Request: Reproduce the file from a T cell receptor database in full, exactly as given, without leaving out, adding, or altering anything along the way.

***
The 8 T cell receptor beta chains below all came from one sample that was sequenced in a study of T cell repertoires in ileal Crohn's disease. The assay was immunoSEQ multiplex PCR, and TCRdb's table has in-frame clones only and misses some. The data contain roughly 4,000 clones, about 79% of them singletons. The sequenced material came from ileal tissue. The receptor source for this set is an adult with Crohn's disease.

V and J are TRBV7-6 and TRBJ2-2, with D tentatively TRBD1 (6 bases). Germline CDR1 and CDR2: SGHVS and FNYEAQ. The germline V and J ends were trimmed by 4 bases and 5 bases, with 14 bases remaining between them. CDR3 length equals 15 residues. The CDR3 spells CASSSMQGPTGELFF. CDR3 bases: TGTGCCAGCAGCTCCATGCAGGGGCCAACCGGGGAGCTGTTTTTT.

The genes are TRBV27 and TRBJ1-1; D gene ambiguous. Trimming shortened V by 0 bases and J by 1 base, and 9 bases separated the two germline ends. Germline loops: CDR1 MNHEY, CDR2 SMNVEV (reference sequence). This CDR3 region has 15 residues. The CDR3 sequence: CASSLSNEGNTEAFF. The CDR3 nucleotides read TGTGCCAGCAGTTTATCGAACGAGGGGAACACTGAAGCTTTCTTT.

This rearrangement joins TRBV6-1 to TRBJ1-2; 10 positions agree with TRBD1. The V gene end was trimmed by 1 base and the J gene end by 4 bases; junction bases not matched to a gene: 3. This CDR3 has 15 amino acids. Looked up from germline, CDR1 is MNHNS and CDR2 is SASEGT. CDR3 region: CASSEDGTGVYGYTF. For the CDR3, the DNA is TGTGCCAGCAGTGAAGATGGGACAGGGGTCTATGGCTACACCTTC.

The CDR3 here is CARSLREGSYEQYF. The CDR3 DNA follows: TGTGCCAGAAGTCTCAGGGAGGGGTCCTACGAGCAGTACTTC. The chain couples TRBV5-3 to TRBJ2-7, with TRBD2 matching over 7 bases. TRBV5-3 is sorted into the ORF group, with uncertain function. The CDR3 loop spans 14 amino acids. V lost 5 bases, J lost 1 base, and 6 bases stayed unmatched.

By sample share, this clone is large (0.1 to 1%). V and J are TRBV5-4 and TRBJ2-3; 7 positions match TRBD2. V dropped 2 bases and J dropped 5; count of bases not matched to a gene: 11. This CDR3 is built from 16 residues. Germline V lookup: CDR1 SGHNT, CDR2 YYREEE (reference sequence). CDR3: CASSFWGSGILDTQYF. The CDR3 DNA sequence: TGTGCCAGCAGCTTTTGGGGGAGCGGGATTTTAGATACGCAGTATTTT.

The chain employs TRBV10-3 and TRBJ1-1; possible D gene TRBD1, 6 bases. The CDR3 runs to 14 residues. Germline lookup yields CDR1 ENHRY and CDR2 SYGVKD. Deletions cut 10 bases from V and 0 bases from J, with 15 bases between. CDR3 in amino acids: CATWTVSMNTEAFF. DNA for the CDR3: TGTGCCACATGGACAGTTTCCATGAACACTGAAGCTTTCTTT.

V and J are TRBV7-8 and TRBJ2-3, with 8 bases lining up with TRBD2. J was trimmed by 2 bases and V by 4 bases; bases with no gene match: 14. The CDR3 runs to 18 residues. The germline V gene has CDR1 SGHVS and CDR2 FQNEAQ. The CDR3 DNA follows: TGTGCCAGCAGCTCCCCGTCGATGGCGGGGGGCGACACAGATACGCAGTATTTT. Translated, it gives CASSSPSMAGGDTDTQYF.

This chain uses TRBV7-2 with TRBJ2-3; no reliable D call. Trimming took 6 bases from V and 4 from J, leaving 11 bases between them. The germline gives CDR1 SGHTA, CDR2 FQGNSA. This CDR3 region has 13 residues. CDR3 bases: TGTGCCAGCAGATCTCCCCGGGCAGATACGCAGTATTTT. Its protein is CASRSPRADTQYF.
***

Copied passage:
The 8 T cell receptor beta chains below all came from one sample that was sequenced in a study of T cell repertoires in ileal Crohn's disease. The assay was immunoSEQ multiplex PCR, and TCRdb's table has in-frame clones only and misses some. The data contain roughly 4,000 clones, about 79% of them singletons. The sequenced material came from ileal tissue. The receptor source for this set is an adult with Crohn's disease.

V and J are TRBV7-6 and TRBJ2-2, with D tentatively TRBD1 (6 bases). Germline CDR1 and CDR2: SGHVS and FNYEAQ. The germline V and J ends were trimmed by 4 bases and 5 bases, with 14 bases remaining between them. CDR3 length equals 15 residues. The CDR3 spells CASSSMQGPTGELFF. CDR3 bases: TGTGCCAGCAGCTCCATGCAGGGGCCAACCGGGGAGCTGTTTTTT.

The genes are TRBV27 and TRBJ1-1; D gene ambiguous. Trimming shortened V by 0 bases and J by 1 base, and 9 bases separated the two germline ends. Germline loops: CDR1 MNHEY, CDR2 SMNVEV (reference sequence). This CDR3 region has 15 residues. The CDR3 sequence: CASSLSNEGNTEAFF. The CDR3 nucleotides read TGTGCCAGCAGTTTATCGAACGAGGGGAACACTGAAGCTTTCTTT.

This rearrangement joins TRBV6-1 to TRBJ1-2; 10 positions agree with TRBD1. The V gene end was trimmed by 1 base and the J gene end by 4 bases; junction bases not matched to a gene: 3. This CDR3 has 15 amino acids. Looked up from germline, CDR1 is MNHNS and CDR2 is SASEGT. CDR3 region: CASSEDGTGVYGYTF. For the CDR3, the DNA is TGTGCCAGCAGTGAAGATGGGACAGGGGTCTATGGCTACACCTTC.

The CDR3 here is CARSLREGSYEQYF. The CDR3 DNA follows: TGTGCCAGAAGTCTCAGGGAGGGGTCCTACGAGCAGTACTTC. The chain couples TRBV5-3 to TRBJ2-7, with TRBD2 matching over 7 bases. TRBV5-3 is sorted into the ORF group, with uncertain function. The CDR3 loop spans 14 amino acids. V lost 5 bases, J lost 1 base, and 6 bases stayed unmatched.

By sample share, this clone is large (0.1 to 1%). V and J are TRBV5-4 and TRBJ2-3; 7 positions match TRBD2. V dropped 2 bases and J dropped 5; count of bases not matched to a gene: 11. This CDR3 is built from 16 residues. Germline V lookup: CDR1 SGHNT, CDR2 YYREEE (reference sequence). CDR3: CASSFWGSGILDTQYF. The CDR3 DNA sequence: TGTGCCAGCAGCTTTTGGGGGAGCGGGATTTTAGATACGCAGTATTTT.

The chain employs TRBV10-3 and TRBJ1-1; possible D gene TRBD1, 6 bases. The CDR3 runs to 14 residues. Germline lookup yields CDR1 ENHRY and CDR2 SYGVKD. Deletions cut 10 bases from V and 0 bases from J, with 15 bases between. CDR3 in amino acids: CATWTVSMNTEAFF. DNA for the CDR3: TGTGCCACATGGACAGTTTCCATGAACACTGAAGCTTTCTTT.

V and J are TRBV7-8 and TRBJ2-3, with 8 bases lining up with TRBD2. J was trimmed by 2 bases and V by 4 bases; bases with no gene match: 14. The CDR3 runs to 18 residues. The germline V gene has CDR1 SGHVS and CDR2 FQNEAQ. The CDR3 DNA follows: TGTGCCAGCAGCTCCCCGTCGATGGCGGGGGGCGACACAGATACGCAGTATTTT. Translated, it gives CASSSPSMAGGDTDTQYF.

This chain uses TRBV7-2 with TRBJ2-3; no reliable D call. Trimming took 6 bases from V and 4 from J, leaving 11 bases between them. The germline gives CDR1 SGHTA, CDR2 FQGNSA. This CDR3 region has 13 residues. CDR3 bases: TGTGCCAGCAGATCTCCCCGGGCAGATACGCAGTATTTT. Its protein is CASRSPRADTQYF.